Experience goes beyond teaching in the PhD in Leadership and Change Program
The blend of my professional and classroom experience is different at Antioch. We do not really have the ‘classroom’ concept in our [PhD in Leadership and Change] Program where you teach students weeks or months in a row. We mentor and coach more than teach.
Our students bring so much leadership experience into our program, we help them find places and spaces to use their identity as practitioners in their journey towards becoming reflective-practitioner-scholars. I engage students in thinking about leading change, with an emphasis on how to change for what reason. Because my input in the program is often about understanding different forms of marginalization and leading with dignity and for social justice, I would like to believe that what I offer students has larger meaning than just a session or a Learning Achievement. In the sessions I facilitate I highly value the learning involved for all participants, including myself. It is particularly fulfilling when students discuss the relevance of the literature for their practice, or more generally, for the quality of their lives.
My own practice of advisory work and mentoring young people in different countries of the world provides tacit relational knowledge in working with student, but when I refer to my practice explicitly it is usually in my publications.
Philomena Essed has a PhD from the University of Amsterdam and an Honorary Doctorate from the University of Pretoria. At Antioch University, she is a professor of Critical Race, Gender and Leadership studies in the PhD in Leadership and Change Program. She is also an affiliated researcher at Utrecht University (The Netherlands) Graduate Gender Program.
Her research and teaching transcends national, cultural and disciplinary boundaries.
Well known for introducing the concepts of everyday racism and gendered racism in the Netherlands and internationally, her work has been adopted and applied in a range of countries, including the US, Canada, South Africa, Sweden, Finland, Russia, the UK, Switzerland and Australia.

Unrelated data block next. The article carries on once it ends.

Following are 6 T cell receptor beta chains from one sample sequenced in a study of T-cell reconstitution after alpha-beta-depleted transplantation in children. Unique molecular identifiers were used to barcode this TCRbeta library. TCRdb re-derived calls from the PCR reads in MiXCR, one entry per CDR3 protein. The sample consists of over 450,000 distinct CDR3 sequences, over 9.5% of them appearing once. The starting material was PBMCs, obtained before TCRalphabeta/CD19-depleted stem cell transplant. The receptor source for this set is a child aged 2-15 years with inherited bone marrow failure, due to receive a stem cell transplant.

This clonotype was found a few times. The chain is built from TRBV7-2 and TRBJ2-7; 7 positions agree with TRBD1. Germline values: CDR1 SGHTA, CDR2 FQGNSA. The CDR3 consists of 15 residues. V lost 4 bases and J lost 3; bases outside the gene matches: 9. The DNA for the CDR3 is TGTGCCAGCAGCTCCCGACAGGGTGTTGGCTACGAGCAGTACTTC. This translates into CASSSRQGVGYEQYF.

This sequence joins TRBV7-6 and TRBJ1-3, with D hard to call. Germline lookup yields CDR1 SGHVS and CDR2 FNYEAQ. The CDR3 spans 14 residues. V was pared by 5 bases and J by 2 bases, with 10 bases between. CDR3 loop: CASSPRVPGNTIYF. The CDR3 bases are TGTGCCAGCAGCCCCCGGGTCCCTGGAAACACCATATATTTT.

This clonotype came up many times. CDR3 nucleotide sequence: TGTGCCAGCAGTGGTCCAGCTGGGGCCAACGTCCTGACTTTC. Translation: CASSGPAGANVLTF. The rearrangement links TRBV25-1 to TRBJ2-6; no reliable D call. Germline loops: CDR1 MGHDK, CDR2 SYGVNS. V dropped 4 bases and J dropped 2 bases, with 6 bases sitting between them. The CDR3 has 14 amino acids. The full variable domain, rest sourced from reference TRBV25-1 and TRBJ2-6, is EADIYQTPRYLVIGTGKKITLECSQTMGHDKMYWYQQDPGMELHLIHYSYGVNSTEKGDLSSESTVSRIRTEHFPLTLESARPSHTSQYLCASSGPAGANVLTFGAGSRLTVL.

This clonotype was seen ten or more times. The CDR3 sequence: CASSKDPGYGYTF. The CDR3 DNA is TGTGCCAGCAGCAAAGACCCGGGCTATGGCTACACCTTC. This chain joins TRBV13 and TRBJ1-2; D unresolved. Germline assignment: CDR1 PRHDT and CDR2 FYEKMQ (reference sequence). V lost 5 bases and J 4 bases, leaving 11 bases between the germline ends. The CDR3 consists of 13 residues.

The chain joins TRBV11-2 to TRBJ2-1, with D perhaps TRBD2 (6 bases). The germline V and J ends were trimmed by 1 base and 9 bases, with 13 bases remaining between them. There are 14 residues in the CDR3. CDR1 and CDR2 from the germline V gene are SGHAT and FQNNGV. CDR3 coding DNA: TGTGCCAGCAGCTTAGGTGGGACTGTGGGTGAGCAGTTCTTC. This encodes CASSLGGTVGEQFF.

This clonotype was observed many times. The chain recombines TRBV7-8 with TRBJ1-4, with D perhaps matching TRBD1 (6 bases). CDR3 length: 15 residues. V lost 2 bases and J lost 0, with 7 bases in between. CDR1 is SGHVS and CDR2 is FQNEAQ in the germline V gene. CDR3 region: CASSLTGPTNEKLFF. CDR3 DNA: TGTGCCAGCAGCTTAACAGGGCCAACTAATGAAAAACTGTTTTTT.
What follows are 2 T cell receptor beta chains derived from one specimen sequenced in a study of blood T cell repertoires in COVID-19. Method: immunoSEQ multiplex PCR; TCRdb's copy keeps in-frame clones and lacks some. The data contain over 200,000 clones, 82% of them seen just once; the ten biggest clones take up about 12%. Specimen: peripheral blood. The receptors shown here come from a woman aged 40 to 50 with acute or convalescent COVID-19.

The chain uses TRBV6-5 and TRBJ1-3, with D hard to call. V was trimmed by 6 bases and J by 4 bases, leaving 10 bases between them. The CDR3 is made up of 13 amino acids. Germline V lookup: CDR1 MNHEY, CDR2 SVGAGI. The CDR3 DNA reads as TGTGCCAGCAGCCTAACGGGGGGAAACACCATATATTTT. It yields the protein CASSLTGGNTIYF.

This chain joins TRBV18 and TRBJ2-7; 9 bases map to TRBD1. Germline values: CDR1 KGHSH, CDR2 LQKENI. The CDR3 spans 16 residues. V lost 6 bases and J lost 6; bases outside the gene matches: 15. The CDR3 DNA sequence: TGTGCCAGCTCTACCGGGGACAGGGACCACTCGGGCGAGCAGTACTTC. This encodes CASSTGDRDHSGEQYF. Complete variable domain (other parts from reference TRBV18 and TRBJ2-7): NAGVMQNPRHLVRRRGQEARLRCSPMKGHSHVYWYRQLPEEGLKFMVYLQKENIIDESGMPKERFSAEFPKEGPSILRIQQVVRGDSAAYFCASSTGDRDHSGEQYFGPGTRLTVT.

She has lectured in many countries – from Germany to Brazil; from South-Africa to Canada – and published numerous articles in English and in Dutch, some of which have been translated into French, German, Italian, Swedish and Portuguese.
Her books include Everyday Racism; Understanding Everyday Racism and Diversity: Gender, Color and Culture. Co-edited Volumes: Race Critical Theories; Refugees and the Transformation of Societies and A Companion to Gender Studies (‘outstanding’ 2005 CHOICE award). A volume on Dutch Racism is in progress and another volume Clones, Fakes and Posthumans: Cultures of Replication is in press. Her current research focuses on social justice and dignity as experience and practice in leading change.
In addition to her academic work Philomena has been advisor to governmental and non-governmental organizations, nationally and internationally. Since 2004 she is Deputy Member of the Dutch Equal Treatment Commission where she serves as a panel member in hearings and investigations about structural discrimination, including race, gender, religion, age, sexual orientation and disability.
As an expert witness on race, gender and racism in Europe she addressed among others The European Parliament (Brussels, 1984); The United Nations Economic and Social Council (New York, 2001); The House of Representatives of the States-General (The Hague, the Netherlands, 2004) and the United States Helsinki Commission (Capitol Hill, Washington, 2008).
In April 2011 The Queen of the Netherlands honored Philomena with a Knighthood.
For more information, contact Dr. Essed:
Dr. Philomena Essed
Professor of Critical Race, Gender & Leadership Studies
PhD in Leadership and Change Program